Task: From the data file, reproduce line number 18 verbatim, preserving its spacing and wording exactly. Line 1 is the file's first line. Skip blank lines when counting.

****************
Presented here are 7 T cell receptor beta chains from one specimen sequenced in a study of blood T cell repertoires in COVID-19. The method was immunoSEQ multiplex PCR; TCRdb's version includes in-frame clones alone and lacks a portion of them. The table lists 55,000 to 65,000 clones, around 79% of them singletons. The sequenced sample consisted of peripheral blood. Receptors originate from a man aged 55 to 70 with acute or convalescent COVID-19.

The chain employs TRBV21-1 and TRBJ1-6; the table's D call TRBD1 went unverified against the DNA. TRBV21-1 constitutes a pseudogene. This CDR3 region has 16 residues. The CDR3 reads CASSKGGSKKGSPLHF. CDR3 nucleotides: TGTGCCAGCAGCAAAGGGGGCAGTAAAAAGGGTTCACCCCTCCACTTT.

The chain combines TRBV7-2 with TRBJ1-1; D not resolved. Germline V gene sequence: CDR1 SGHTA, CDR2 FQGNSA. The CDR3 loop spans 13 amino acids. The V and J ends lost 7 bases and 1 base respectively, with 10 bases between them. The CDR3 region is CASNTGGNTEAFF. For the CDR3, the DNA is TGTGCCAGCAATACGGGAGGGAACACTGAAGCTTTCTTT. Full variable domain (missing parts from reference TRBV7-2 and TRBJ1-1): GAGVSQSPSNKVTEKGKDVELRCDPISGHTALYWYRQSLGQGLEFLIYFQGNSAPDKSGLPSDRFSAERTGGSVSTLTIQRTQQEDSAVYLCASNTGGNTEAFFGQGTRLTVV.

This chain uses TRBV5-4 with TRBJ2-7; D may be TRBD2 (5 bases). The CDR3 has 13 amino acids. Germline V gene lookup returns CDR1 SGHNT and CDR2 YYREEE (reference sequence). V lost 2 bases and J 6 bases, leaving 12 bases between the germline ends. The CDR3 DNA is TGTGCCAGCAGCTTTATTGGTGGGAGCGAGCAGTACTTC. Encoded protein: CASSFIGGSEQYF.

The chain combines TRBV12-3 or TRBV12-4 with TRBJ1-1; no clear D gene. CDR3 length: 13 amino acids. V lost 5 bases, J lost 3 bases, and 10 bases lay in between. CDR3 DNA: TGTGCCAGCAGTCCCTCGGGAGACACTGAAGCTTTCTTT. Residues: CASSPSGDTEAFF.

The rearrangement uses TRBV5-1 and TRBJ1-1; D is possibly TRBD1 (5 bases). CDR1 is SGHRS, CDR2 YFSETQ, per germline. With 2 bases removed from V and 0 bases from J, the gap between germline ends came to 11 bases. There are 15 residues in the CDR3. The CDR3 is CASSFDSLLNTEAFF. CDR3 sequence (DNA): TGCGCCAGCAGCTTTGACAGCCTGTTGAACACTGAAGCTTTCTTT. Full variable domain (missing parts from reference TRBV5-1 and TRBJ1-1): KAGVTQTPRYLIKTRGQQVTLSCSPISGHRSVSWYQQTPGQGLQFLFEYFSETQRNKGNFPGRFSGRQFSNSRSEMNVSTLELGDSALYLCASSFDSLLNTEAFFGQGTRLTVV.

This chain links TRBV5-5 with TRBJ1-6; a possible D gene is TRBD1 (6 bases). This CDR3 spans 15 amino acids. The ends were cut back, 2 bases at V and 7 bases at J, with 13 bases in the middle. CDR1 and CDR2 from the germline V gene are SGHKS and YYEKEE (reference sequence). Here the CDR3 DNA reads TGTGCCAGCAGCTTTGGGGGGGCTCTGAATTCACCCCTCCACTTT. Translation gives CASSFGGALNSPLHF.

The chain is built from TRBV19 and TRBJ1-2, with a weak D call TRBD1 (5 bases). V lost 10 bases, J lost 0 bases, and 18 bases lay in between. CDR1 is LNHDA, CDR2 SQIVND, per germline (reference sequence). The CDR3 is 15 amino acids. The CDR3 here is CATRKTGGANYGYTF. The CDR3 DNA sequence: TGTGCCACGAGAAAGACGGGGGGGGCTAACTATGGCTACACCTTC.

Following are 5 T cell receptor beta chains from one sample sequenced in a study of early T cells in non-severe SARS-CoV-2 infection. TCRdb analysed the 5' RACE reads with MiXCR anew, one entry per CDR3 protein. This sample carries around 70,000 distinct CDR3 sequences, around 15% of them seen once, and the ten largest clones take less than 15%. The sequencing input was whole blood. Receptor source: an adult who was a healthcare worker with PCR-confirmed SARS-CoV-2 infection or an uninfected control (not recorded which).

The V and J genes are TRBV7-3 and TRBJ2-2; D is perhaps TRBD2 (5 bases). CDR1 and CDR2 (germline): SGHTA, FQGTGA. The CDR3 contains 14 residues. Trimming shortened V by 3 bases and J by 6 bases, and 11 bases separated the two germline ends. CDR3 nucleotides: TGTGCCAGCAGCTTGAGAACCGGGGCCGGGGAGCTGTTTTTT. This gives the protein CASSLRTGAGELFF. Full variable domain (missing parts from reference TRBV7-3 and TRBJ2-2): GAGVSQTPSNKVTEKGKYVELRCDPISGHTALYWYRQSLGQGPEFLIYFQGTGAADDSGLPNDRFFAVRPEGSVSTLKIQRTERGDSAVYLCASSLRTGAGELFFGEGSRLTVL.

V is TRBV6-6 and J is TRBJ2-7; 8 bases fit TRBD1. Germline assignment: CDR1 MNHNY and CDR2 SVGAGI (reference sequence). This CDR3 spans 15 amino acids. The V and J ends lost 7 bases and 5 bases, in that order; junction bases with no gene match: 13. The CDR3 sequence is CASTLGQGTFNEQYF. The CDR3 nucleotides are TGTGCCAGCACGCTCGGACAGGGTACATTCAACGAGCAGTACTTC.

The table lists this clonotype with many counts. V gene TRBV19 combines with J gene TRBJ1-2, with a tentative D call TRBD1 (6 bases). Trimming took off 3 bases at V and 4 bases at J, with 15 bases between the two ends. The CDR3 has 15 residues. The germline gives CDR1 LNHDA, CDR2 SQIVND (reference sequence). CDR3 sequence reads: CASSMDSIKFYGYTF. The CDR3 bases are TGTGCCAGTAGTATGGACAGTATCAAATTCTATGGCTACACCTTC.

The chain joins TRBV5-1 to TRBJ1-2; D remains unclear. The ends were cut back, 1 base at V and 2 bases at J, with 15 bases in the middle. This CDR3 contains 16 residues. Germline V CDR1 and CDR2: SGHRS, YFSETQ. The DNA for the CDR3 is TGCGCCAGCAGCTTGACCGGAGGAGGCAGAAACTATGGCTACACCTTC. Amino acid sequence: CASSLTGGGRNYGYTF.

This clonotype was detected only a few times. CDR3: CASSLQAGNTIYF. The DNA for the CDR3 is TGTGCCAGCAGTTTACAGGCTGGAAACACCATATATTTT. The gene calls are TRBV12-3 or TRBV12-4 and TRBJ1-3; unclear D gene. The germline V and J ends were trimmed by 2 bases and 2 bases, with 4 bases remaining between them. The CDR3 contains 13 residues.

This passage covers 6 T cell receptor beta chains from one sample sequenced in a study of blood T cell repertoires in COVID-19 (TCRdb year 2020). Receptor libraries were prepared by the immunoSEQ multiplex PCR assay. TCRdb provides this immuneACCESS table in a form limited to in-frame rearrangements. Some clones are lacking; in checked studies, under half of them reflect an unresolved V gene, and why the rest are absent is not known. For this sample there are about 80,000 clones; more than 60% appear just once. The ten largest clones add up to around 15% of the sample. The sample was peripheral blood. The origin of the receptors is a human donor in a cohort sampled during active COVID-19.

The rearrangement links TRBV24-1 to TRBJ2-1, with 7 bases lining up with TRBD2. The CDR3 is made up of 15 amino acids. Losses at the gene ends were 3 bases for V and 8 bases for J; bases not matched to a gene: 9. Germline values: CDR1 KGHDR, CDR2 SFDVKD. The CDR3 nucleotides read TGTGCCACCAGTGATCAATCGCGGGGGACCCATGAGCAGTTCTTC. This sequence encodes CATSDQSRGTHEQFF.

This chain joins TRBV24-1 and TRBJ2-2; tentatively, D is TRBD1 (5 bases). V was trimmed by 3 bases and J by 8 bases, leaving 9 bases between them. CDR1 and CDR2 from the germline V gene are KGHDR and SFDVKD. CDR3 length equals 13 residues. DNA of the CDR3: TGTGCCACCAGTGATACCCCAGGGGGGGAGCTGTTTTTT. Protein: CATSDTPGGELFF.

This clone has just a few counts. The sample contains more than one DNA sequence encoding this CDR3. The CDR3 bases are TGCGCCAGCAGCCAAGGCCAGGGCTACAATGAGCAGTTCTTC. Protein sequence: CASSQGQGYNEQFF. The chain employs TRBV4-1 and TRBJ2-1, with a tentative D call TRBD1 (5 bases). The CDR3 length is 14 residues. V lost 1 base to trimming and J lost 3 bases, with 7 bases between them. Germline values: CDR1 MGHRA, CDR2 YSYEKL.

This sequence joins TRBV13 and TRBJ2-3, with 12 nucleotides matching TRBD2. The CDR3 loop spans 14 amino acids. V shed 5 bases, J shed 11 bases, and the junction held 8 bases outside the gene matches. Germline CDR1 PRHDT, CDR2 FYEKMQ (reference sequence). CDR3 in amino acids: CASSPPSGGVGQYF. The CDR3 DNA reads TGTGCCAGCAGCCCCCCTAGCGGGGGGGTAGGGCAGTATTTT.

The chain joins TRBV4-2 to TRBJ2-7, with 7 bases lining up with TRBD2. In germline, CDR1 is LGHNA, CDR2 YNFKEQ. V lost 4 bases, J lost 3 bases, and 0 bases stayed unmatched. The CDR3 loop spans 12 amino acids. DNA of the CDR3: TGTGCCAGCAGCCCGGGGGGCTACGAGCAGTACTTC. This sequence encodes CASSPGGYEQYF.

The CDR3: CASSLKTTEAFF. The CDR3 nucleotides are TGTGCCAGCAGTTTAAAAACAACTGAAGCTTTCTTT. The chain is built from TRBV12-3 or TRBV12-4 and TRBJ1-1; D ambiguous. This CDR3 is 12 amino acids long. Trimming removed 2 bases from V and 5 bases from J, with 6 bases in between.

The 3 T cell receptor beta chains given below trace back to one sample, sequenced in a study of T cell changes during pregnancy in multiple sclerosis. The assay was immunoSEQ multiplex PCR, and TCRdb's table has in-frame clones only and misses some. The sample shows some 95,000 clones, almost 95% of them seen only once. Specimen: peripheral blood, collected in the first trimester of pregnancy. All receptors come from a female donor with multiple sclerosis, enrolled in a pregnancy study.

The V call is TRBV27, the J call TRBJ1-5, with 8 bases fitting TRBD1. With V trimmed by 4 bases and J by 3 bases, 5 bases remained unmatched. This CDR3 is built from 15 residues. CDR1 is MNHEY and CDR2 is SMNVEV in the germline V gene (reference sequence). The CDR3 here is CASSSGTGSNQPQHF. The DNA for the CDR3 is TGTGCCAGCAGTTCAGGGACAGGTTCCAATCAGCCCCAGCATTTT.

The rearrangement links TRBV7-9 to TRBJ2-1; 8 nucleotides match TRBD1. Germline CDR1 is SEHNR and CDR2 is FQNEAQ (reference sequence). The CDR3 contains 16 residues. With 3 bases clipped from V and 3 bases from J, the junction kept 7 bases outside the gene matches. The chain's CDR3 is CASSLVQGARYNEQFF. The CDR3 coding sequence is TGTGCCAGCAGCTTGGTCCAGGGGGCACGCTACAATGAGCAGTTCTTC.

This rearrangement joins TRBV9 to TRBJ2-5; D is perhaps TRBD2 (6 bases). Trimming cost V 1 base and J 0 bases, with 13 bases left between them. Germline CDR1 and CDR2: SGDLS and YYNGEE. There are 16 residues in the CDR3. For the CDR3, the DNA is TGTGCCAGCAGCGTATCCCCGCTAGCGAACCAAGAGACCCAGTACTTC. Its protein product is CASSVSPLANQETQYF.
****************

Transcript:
This clone has just a few counts. The sample contains more than one DNA sequence encoding this CDR3. The CDR3 bases are TGCGCCAGCAGCCAAGGCCAGGGCTACAATGAGCAGTTCTTC. Protein sequence: CASSQGQGYNEQFF. The chain employs TRBV4-1 and TRBJ2-1, with a tentative D call TRBD1 (5 bases). The CDR3 length is 14 residues. V lost 1 base to trimming and J lost 3 bases, with 7 bases between them. Germline values: CDR1 MGHRA, CDR2 YSYEKL.